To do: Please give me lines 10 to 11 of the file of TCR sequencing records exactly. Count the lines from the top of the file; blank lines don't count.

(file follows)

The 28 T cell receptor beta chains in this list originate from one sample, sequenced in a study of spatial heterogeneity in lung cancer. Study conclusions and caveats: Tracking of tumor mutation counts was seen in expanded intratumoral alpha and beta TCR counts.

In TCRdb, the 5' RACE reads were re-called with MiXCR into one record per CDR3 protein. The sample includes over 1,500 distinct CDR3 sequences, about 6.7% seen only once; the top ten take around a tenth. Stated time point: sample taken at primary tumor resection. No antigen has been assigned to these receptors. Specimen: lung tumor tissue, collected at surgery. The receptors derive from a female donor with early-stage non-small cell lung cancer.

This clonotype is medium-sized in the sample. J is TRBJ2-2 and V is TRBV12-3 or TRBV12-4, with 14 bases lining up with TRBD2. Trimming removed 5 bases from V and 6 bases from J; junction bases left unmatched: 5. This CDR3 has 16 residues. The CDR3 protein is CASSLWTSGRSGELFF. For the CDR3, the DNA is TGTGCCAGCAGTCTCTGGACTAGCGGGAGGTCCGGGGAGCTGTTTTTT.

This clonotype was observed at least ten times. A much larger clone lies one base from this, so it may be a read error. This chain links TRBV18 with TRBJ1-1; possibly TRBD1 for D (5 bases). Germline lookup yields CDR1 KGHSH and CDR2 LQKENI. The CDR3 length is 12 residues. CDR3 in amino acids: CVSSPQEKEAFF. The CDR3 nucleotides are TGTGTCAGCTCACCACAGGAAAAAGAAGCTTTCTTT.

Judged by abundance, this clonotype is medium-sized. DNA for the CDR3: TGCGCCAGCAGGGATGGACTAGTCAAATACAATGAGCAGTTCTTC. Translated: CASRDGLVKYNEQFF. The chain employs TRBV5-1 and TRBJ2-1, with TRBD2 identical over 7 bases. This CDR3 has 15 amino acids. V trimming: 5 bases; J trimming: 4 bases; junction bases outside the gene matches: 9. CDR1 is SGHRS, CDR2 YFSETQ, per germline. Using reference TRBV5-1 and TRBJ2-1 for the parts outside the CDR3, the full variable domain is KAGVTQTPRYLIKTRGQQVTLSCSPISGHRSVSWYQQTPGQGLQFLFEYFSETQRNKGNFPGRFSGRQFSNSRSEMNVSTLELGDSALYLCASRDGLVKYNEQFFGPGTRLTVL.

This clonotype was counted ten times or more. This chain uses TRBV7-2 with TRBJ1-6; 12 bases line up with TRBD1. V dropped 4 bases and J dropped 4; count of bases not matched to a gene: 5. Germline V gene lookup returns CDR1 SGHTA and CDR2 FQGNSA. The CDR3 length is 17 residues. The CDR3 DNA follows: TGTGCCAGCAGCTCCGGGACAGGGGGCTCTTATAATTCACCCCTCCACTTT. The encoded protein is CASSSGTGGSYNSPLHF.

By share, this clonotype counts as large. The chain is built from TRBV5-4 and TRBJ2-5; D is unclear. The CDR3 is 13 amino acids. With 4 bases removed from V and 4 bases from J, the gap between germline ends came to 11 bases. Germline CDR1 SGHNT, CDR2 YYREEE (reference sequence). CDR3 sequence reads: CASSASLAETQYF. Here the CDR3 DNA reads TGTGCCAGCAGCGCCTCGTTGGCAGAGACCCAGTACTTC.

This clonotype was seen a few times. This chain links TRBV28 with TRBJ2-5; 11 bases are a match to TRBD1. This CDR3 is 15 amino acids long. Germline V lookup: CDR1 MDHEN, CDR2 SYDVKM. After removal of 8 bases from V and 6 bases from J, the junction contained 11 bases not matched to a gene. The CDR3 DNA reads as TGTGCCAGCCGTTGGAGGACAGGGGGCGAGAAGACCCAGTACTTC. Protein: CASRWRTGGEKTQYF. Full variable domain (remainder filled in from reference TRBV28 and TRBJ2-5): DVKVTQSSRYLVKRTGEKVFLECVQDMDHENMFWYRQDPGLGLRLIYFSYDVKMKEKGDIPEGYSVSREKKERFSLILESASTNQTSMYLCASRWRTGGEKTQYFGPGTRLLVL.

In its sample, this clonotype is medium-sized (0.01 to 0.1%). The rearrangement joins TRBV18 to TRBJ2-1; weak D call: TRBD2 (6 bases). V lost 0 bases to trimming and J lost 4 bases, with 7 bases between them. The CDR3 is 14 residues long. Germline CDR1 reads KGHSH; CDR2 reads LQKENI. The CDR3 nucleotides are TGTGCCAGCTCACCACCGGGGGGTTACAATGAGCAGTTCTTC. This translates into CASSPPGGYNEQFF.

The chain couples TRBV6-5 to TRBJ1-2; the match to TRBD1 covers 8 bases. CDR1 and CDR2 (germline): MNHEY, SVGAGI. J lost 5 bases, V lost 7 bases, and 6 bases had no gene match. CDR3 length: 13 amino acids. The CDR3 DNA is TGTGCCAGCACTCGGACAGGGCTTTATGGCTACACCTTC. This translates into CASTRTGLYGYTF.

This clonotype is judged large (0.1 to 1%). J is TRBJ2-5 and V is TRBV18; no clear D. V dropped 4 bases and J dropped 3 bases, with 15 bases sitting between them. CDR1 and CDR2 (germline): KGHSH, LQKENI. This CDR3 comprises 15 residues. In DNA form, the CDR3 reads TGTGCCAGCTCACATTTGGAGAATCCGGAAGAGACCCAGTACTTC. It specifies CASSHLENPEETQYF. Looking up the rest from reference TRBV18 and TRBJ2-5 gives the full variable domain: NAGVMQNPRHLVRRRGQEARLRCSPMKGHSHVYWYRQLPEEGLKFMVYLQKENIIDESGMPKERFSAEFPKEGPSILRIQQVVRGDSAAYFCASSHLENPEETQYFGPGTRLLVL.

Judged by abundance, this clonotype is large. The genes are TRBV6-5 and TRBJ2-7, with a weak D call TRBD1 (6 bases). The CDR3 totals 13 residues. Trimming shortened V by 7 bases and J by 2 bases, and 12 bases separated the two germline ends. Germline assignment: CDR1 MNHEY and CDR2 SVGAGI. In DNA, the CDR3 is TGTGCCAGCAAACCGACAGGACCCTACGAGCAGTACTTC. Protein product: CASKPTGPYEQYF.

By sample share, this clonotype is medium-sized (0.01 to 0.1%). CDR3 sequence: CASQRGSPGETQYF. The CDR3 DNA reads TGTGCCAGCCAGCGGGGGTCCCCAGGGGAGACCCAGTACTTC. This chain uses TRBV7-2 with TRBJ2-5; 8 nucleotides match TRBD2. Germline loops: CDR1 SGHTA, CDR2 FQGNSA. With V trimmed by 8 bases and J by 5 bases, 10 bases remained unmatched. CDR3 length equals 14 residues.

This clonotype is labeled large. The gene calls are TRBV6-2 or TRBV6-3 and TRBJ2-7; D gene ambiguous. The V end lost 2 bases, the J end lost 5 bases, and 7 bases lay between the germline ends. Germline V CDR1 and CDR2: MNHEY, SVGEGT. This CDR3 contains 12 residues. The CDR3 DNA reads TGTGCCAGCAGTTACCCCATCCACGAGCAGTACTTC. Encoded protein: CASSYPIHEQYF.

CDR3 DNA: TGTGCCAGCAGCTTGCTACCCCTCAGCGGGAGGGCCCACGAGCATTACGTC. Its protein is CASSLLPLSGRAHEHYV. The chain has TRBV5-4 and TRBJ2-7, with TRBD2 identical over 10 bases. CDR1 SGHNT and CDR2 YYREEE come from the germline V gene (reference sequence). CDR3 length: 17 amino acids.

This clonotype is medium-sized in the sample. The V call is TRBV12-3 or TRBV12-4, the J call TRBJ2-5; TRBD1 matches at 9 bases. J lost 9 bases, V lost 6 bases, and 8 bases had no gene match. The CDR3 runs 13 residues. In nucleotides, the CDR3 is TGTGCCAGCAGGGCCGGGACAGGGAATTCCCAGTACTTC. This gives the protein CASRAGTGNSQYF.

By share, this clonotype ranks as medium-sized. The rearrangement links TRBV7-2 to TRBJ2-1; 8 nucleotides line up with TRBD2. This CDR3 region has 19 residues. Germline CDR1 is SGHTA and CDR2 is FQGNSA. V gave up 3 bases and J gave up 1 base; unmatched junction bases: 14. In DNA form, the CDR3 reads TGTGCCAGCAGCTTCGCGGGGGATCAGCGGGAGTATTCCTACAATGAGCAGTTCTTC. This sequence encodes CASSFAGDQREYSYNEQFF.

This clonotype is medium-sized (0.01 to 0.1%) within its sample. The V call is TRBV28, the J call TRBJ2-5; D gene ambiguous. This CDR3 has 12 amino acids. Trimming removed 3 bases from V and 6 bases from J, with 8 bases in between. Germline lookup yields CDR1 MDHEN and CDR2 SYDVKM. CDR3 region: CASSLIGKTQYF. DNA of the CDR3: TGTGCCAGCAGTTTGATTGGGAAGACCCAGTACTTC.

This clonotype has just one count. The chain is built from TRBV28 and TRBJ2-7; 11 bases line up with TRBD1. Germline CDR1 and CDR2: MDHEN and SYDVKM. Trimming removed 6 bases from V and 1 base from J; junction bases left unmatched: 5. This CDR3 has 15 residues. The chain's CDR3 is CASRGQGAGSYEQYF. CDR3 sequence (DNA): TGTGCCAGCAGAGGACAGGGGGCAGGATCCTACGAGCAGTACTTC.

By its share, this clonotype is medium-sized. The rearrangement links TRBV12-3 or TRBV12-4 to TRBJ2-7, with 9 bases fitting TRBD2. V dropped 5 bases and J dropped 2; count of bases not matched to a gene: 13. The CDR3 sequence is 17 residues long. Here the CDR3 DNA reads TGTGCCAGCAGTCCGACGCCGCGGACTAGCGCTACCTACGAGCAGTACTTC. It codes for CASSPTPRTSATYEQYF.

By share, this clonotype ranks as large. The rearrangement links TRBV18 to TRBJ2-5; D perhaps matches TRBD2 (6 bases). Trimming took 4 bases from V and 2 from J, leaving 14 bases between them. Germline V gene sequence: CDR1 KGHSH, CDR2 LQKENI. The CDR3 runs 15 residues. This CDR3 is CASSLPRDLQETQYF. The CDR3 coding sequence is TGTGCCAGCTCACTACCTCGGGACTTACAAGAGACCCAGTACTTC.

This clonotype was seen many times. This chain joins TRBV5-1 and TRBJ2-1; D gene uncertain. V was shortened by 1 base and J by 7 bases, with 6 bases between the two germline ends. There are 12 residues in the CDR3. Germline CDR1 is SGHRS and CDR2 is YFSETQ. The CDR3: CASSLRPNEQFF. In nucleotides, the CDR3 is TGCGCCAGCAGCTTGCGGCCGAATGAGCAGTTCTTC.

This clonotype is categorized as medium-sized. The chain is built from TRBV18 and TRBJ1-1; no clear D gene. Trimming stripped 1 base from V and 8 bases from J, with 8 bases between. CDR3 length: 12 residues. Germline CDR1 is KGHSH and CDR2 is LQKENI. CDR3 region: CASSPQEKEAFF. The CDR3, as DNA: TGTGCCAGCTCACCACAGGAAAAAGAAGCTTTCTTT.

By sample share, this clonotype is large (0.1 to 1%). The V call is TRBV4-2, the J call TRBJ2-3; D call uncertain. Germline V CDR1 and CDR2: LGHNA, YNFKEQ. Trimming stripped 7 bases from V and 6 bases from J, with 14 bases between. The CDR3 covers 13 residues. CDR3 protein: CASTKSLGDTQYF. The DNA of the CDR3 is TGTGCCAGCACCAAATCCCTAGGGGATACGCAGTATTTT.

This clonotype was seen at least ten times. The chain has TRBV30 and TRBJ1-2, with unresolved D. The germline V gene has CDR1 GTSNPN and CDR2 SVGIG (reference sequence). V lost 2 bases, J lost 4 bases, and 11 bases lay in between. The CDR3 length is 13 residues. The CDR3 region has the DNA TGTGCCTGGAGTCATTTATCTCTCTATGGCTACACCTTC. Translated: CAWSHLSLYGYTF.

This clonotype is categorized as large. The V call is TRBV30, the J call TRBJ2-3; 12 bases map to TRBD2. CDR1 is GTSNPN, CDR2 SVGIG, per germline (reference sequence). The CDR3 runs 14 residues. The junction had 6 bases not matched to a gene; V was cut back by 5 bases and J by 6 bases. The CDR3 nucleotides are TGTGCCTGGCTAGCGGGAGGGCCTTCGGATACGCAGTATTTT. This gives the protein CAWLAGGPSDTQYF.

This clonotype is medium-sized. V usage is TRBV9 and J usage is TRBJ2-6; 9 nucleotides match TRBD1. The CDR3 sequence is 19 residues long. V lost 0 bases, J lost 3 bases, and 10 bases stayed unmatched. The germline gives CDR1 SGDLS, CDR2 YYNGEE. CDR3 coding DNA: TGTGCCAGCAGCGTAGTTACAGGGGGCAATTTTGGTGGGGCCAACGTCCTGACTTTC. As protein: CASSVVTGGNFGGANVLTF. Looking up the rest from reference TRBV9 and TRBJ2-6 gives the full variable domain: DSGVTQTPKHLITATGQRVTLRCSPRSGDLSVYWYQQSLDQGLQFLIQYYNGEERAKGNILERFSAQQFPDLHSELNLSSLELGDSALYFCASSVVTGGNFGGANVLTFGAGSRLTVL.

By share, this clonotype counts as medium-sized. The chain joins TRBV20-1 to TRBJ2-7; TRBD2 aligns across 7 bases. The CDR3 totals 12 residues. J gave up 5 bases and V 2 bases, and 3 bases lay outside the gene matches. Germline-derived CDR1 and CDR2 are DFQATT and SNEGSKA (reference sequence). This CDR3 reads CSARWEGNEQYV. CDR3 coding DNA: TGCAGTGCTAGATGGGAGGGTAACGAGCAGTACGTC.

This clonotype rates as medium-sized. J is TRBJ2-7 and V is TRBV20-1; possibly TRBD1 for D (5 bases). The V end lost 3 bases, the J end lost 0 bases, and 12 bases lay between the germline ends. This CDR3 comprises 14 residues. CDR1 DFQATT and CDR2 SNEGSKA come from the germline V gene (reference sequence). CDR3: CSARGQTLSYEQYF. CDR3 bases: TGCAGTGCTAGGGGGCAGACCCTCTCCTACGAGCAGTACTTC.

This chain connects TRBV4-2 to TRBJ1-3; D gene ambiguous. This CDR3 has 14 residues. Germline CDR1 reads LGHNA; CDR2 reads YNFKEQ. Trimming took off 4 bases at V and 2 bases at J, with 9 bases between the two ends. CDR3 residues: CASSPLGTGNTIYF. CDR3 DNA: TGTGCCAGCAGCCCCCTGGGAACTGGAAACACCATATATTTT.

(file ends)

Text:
The chain couples TRBV6-5 to TRBJ1-2; the match to TRBD1 covers 8 bases. CDR1 and CDR2 (germline): MNHEY, SVGAGI. J lost 5 bases, V lost 7 bases, and 6 bases had no gene match. CDR3 length: 13 amino acids. The CDR3 DNA is TGTGCCAGCACTCGGACAGGGCTTTATGGCTACACCTTC. This translates into CASTRTGLYGYTF.

This clonotype is judged large (0.1 to 1%). J is TRBJ2-5 and V is TRBV18; no clear D. V dropped 4 bases and J dropped 3 bases, with 15 bases sitting between them. CDR1 and CDR2 (germline): KGHSH, LQKENI. This CDR3 comprises 15 residues. In DNA form, the CDR3 reads TGTGCCAGCTCACATTTGGAGAATCCGGAAGAGACCCAGTACTTC. It specifies CASSHLENPEETQYF. Looking up the rest from reference TRBV18 and TRBJ2-5 gives the full variable domain: NAGVMQNPRHLVRRRGQEARLRCSPMKGHSHVYWYRQLPEEGLKFMVYLQKENIIDESGMPKERFSAEFPKEGPSILRIQQVVRGDSAAYFCASSHLENPEETQYFGPGTRLLVL.